Jack doesn’t fuck at parties and it’s not for lack of Austin’s philanthropic spirit. If the party is good he’ll be too stoned; if the party serves, as this one does, to intensify his neuroses, the girls identify that neurotic blossoming and occasionally try to fix it but more often than not they keep their distance. You mustn’t let yourself be friend-zoned, Austin will say. It’s not friend-zoning, Jack will stress.

Well, what is it then?

Girls need the reassurance of swagger, is all, and Jack is lacking. His presence does not inspire sexual abandon. He does not look like a lad who could put it right again if the steam of an impulsive encounter were to clear for any reason.

Jack has not been to a lecture in three weeks. To his student liaison and tutors he cites depression, but he is not depressed. I am catching up, he lies. Instead of catching up he spends most of his time in the coil of the smoke, watching box sets, watching porn, frightened of somethings and possibilities, shapes in the corners of the room, inconsistencies in the architecture, sudden changes in the vista. Austin joins him in his bedroom or in front of the TV on occasion but Austin doesn’t mind, doesn’t notice. You should meet my buddy Jack, he tells people, crafting legends from Jack’s lethargy. My buddy Jack is so laid-back, he’s so fucking droll, like.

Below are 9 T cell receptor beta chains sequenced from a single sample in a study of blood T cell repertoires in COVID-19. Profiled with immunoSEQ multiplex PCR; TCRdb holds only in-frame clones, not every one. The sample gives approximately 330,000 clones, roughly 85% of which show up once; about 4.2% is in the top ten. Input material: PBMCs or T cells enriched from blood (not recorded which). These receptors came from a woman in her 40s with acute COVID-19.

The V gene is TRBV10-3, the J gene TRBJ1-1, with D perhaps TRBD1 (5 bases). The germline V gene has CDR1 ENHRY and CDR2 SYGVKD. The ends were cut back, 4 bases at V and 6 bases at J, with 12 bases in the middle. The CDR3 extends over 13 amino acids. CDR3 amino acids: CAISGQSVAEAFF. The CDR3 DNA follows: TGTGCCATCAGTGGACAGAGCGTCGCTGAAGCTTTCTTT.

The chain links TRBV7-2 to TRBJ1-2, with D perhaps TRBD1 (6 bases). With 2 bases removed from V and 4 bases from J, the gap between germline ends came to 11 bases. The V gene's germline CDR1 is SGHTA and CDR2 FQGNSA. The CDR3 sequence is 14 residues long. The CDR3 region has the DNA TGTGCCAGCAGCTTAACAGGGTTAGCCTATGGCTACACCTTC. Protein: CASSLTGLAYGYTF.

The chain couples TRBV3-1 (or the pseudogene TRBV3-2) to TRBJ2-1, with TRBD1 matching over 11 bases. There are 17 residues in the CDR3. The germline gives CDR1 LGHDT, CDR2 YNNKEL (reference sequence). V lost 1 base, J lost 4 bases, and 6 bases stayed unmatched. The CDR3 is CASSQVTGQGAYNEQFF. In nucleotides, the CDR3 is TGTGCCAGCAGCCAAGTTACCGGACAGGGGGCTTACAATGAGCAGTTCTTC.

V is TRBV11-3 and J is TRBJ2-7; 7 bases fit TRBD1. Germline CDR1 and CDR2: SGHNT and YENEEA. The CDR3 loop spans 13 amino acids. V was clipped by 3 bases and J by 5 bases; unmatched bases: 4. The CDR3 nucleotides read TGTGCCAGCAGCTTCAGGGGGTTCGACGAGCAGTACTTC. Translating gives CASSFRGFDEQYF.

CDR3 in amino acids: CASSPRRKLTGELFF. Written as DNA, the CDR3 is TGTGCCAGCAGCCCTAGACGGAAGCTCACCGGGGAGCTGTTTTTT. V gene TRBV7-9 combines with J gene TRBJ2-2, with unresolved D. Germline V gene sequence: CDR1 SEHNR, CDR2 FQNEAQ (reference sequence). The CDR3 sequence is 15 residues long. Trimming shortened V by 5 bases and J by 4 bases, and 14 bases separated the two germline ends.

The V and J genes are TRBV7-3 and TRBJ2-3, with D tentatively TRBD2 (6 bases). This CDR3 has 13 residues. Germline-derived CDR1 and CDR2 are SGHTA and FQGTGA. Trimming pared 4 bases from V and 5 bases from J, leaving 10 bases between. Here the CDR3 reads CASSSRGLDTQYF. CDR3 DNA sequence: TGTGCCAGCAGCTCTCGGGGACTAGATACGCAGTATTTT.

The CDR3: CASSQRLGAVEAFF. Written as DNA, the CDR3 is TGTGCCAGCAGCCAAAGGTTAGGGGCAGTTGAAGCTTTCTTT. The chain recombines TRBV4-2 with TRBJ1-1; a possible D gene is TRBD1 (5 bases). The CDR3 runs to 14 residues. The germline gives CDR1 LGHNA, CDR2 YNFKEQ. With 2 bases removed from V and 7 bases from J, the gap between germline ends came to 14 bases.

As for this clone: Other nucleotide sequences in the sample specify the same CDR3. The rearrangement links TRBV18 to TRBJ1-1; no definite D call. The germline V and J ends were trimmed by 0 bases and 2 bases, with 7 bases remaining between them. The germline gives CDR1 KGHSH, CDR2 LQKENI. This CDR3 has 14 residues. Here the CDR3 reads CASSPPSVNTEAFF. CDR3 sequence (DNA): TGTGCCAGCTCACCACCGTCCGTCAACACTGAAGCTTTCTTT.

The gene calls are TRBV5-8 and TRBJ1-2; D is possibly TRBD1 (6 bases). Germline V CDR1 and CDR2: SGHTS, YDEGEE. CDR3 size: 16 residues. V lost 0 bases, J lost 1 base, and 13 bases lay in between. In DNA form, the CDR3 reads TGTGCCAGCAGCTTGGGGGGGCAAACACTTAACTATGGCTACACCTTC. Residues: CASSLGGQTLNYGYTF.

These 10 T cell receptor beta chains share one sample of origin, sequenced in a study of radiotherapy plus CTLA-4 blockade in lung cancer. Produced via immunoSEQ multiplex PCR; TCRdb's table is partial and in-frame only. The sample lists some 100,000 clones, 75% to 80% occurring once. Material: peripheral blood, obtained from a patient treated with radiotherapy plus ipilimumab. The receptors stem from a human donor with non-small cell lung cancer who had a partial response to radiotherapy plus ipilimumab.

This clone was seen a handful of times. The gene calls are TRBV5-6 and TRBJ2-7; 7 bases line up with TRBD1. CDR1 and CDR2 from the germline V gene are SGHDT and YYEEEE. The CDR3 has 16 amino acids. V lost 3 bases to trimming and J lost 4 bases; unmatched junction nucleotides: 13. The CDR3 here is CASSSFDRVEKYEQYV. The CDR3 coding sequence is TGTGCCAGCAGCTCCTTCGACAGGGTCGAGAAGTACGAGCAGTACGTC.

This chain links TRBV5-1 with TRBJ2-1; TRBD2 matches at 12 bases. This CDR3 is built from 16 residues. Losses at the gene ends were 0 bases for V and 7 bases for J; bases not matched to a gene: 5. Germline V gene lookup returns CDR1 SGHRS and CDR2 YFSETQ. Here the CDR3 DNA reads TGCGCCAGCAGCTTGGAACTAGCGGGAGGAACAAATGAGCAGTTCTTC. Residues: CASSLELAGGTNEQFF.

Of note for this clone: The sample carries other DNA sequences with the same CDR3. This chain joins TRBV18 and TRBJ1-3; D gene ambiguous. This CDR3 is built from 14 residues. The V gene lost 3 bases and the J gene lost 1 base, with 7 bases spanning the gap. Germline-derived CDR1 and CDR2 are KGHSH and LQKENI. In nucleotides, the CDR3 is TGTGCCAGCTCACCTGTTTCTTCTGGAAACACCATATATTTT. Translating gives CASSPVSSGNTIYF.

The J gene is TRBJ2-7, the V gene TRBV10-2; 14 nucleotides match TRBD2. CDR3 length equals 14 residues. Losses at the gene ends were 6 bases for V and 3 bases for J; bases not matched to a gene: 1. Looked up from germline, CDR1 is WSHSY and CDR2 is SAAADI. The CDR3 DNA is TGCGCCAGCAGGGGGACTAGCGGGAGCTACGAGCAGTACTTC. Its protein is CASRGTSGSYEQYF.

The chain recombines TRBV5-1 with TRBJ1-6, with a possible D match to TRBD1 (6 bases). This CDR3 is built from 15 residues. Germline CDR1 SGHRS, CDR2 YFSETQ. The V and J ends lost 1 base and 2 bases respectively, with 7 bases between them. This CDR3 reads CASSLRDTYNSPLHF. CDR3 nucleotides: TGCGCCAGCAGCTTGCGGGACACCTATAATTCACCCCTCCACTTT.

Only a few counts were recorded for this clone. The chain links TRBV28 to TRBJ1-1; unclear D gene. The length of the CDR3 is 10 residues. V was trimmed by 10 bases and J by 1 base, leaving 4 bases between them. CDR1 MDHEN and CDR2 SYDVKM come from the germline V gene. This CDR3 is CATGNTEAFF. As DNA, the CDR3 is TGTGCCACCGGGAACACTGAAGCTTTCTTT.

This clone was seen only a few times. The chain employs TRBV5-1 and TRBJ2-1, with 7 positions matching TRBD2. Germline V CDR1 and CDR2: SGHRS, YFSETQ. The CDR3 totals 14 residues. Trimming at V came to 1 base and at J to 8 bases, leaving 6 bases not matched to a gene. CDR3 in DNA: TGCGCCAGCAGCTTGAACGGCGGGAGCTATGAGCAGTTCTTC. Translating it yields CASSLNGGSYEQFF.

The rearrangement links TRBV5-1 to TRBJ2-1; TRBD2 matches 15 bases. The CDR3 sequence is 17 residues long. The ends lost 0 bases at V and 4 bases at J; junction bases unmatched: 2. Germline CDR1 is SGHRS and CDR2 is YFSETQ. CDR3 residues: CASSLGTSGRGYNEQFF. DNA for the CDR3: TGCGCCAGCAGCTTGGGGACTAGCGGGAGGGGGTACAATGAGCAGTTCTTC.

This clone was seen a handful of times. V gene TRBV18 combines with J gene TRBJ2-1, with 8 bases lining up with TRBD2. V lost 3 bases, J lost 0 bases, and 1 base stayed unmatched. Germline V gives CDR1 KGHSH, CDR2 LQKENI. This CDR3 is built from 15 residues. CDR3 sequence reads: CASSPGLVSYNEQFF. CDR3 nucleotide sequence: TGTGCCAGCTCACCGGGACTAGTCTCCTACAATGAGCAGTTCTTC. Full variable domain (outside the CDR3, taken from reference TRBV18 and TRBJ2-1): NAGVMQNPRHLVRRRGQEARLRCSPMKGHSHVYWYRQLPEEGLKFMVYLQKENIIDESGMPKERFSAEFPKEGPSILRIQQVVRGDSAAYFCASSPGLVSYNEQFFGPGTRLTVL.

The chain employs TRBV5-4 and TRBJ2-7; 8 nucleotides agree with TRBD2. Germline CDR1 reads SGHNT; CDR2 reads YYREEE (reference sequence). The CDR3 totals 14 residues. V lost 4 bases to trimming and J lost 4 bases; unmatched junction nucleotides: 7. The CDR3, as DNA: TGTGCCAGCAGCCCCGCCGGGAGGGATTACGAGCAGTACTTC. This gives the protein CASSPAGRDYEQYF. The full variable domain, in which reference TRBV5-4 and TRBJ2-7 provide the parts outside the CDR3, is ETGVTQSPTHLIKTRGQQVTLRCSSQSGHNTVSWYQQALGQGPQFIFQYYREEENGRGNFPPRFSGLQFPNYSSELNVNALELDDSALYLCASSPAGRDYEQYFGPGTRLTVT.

My buddy Jack, Austin says now, to the girls stationed either side of him, is a revolutionary.

In what way is he a revolutionary? asks the girl in red, addressing Austin but watching Jack, not wholly friendly, on the border of it maybe.

He’s a pharmacy in trousers, says Austin, he’s an apothecary, he’s an alchemist.

Meaning? asks the girl in red.

He gets me grass, Austin says.


Jack looks at her like, Sorry, I know, he’s pushing hard, he’s overselling, there’s sleaze in this, I know, I know, and Austin says, He deals with knackers and everything.

The girl in red says, What does that mean, knackers?

Austin says, You know. Like Travellers.

The girl in red tuts. That’s offensive, she says, but in low tones; she is disappointed, she is careless with this disappointment; she invites no argument.

C’mere, don’t take me seriously, I’m only having the craic, Austin says, but she has turned away. She leaves Austin and Jack a sloping of her shoulders, a brief chill. Austin shrugs. He has the other girl to attend to.

Jack stands by them. Austin’s mouth moves closer to the ear of the girl in the black vest. Their laughter diminishes; they begin to speak in intimacies; in tandem they narrow their fields of vision. Jack shifts his weight. The scrim goes on being loose and lurid; the kitchen walls seem rickety, the mood precarious. Everyone inhales second-, third-, fourth-hand air. Acrid and hot. Things start to warp. Austin and the girl draw together as if sapped by airlessness. Jack moves away. On his way out of the kitchen he touches the wall and it is damp.